12 Aug 2010
Citing "adverse market conditions", the technology company does a sudden about-turn on plans to raise around $600M on the stock market.
** Updated August 16 **Avago Technologies, the former semiconductor division of Agilent and a leading producer of optoelectronic devices including LEDs, optocouplers and optical sensors, has withdrawn from a public share offering.
Having announced on August 10 that it would sell some 24.8 million ordinary shares to the public – a move that would have raised in the region of $600 million – Avago suddenly withdrew the offer just 24 hours later.
In its withdrawal statement, Avago said that it had: “agreed with its principal controlling shareholder to withdraw the proposed secondary offering to the public of 24,840,000 ordinary shares due to adverse market conditions, effective immediately”.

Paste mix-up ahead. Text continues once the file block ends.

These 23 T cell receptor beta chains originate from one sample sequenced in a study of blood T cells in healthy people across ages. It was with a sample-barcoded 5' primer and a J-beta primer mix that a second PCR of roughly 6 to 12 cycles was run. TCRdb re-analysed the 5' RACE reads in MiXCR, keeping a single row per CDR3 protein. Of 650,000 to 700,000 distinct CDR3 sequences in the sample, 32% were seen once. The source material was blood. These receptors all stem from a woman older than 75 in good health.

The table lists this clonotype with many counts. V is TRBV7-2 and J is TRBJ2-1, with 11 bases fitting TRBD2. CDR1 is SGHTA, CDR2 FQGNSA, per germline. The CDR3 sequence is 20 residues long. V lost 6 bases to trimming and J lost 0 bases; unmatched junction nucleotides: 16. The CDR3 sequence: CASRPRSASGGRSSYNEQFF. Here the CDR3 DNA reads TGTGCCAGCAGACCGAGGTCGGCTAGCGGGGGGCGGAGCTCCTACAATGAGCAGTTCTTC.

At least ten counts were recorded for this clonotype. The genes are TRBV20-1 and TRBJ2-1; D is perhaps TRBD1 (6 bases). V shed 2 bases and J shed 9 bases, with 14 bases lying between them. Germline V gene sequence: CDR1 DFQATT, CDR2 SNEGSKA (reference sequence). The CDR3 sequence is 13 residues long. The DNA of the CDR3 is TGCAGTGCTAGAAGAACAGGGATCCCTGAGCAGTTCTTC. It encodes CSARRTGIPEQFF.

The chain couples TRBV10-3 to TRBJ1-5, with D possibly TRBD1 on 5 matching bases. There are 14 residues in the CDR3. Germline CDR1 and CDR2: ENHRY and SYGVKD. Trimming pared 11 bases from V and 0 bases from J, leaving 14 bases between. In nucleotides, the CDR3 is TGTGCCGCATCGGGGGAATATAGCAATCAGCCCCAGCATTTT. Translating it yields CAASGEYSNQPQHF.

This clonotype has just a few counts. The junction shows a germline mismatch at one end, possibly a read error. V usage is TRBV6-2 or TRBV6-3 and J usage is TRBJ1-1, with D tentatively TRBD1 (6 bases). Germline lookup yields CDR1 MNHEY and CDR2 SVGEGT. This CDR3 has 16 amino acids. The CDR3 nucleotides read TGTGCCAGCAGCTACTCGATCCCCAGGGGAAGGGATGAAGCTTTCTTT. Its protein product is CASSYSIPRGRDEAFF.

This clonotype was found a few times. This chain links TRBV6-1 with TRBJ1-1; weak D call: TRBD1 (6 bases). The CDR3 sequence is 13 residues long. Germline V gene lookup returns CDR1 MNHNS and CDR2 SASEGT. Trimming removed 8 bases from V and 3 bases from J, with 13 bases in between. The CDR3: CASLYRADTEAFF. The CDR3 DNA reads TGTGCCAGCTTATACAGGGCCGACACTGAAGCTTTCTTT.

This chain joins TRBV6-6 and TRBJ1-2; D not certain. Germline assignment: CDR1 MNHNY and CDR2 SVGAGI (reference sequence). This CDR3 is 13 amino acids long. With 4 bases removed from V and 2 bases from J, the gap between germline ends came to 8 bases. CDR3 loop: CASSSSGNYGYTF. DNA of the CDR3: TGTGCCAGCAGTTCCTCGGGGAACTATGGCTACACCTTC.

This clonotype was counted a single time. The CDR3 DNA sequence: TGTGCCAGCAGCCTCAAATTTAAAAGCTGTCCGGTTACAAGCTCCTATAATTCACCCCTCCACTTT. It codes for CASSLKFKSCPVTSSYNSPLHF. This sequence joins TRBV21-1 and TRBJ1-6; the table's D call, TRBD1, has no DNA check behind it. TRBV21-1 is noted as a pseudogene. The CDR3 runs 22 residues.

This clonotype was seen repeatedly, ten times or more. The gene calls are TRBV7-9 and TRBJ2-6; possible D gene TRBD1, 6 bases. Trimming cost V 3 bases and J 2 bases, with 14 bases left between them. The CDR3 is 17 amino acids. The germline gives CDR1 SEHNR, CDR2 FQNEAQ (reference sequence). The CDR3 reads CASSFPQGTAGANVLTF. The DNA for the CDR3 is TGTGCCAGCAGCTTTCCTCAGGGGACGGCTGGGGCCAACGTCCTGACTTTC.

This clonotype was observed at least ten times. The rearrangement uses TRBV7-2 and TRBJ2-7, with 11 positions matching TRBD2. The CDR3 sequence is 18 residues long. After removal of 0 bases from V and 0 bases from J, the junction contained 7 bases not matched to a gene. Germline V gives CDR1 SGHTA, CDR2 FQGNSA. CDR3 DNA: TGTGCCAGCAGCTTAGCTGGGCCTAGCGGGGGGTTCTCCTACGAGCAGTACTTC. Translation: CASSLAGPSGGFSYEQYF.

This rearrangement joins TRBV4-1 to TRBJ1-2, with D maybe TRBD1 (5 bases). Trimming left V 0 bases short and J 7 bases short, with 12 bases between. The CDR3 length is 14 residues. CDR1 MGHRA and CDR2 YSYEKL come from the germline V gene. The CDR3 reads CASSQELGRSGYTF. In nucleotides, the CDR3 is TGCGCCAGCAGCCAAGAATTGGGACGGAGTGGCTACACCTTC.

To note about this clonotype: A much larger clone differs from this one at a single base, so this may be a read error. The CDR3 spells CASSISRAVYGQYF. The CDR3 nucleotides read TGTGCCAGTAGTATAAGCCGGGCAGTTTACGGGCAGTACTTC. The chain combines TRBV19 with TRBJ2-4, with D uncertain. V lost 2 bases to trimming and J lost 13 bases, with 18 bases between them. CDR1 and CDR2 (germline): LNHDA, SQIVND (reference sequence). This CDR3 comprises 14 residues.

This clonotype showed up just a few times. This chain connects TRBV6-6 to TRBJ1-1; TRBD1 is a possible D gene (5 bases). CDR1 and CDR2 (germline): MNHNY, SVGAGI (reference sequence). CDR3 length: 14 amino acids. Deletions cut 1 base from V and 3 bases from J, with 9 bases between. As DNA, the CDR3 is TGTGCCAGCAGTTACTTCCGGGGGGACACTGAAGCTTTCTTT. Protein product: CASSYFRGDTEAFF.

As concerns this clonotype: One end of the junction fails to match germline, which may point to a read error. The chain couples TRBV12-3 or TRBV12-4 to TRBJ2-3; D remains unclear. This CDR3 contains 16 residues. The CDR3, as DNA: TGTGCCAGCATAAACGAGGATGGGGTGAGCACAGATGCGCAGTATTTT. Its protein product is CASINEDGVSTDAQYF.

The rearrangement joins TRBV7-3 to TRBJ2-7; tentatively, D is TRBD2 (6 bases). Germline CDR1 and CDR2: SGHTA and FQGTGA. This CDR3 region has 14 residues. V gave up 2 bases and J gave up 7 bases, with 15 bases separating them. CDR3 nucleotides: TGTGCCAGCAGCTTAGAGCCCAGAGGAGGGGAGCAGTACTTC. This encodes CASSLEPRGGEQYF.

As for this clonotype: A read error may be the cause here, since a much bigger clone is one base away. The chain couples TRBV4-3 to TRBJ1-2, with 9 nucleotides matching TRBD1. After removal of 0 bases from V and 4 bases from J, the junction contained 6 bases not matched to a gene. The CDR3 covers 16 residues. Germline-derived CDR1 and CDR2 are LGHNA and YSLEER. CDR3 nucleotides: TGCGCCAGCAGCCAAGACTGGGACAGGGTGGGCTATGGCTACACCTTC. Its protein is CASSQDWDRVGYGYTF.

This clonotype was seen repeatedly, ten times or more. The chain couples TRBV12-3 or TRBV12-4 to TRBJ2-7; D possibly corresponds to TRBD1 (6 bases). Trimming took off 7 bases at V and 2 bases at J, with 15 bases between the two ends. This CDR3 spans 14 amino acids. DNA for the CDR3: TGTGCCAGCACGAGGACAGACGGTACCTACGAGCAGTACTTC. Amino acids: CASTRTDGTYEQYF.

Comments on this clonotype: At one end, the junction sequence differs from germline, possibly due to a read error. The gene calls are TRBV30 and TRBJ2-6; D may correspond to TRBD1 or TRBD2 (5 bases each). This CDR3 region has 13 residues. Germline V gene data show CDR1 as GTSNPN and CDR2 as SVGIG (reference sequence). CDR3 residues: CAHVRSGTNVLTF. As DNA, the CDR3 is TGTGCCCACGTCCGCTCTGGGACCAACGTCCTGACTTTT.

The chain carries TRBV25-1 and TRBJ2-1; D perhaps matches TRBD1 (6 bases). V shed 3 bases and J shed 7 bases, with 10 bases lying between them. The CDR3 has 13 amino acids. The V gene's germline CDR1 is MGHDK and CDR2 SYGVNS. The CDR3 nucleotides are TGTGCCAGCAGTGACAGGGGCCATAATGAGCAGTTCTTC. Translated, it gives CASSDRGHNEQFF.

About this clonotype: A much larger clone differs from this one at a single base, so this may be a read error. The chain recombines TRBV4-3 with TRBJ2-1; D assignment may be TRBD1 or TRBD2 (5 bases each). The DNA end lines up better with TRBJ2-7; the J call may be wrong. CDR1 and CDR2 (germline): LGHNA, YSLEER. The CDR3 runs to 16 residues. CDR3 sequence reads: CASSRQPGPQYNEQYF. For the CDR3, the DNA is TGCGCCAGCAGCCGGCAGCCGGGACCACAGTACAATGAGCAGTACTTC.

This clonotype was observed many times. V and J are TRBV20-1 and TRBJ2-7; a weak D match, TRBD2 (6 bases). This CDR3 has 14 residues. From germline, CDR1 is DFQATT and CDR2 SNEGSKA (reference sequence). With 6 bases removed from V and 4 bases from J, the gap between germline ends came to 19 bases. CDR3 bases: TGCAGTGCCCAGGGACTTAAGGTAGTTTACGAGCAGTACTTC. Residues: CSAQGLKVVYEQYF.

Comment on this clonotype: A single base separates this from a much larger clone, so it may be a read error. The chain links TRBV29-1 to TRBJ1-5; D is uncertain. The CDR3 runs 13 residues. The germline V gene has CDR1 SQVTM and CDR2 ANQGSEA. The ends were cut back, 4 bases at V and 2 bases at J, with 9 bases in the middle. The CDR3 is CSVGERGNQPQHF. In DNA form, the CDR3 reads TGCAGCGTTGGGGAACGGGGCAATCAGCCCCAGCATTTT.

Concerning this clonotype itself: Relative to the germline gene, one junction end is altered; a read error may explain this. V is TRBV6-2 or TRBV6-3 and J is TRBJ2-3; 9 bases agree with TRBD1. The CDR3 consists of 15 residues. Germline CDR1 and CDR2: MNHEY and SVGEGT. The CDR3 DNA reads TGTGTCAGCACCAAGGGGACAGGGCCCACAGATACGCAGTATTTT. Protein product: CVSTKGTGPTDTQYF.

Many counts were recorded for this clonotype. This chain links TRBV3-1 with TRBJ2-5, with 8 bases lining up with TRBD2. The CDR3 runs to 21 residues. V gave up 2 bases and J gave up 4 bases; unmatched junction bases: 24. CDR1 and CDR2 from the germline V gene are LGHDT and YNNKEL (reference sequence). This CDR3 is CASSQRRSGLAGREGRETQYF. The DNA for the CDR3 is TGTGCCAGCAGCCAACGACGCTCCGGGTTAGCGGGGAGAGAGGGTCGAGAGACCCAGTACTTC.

The day after its original announcement to offer stock for sale, Avago’s share price had dropped by 10 percent.
The withdrawal may delay any plans that Avago has to pay off a portion of its long-term debt. The company originally took on a mountain of debt when it was acquired from Agilent by private equity groups Silver Lake Partners and Kohlberg Kravis Roberts in 2005.
Following improved financial performance in recent years, in August 2009 Avago raised $650 million through an initial public offering of stock – enabling it to pay off a significant chunk of that long-term debt in late 2009.
According to its most recent financial results, posted in May 2010, Avago still has close to $300 million in long-term and other debts on its balance sheet, alongside cash and cash equivalents of $256 million.
The follow-up offering would have allowed the company to pay off its long-term debt in full, if it so wished, or given it the option of making cash acquisitions. Since the August 2010 IPO, Avago’s share price had steadily increased in value, reaching a market capitalization of close to $5 billion as the follow-up offering was announced.
Update: On August 13, Avago announced a revised secondary offering; it now plans to sell just under 15 million shares at an offer price of $20.40 per share, equivalent to just over $300 million.
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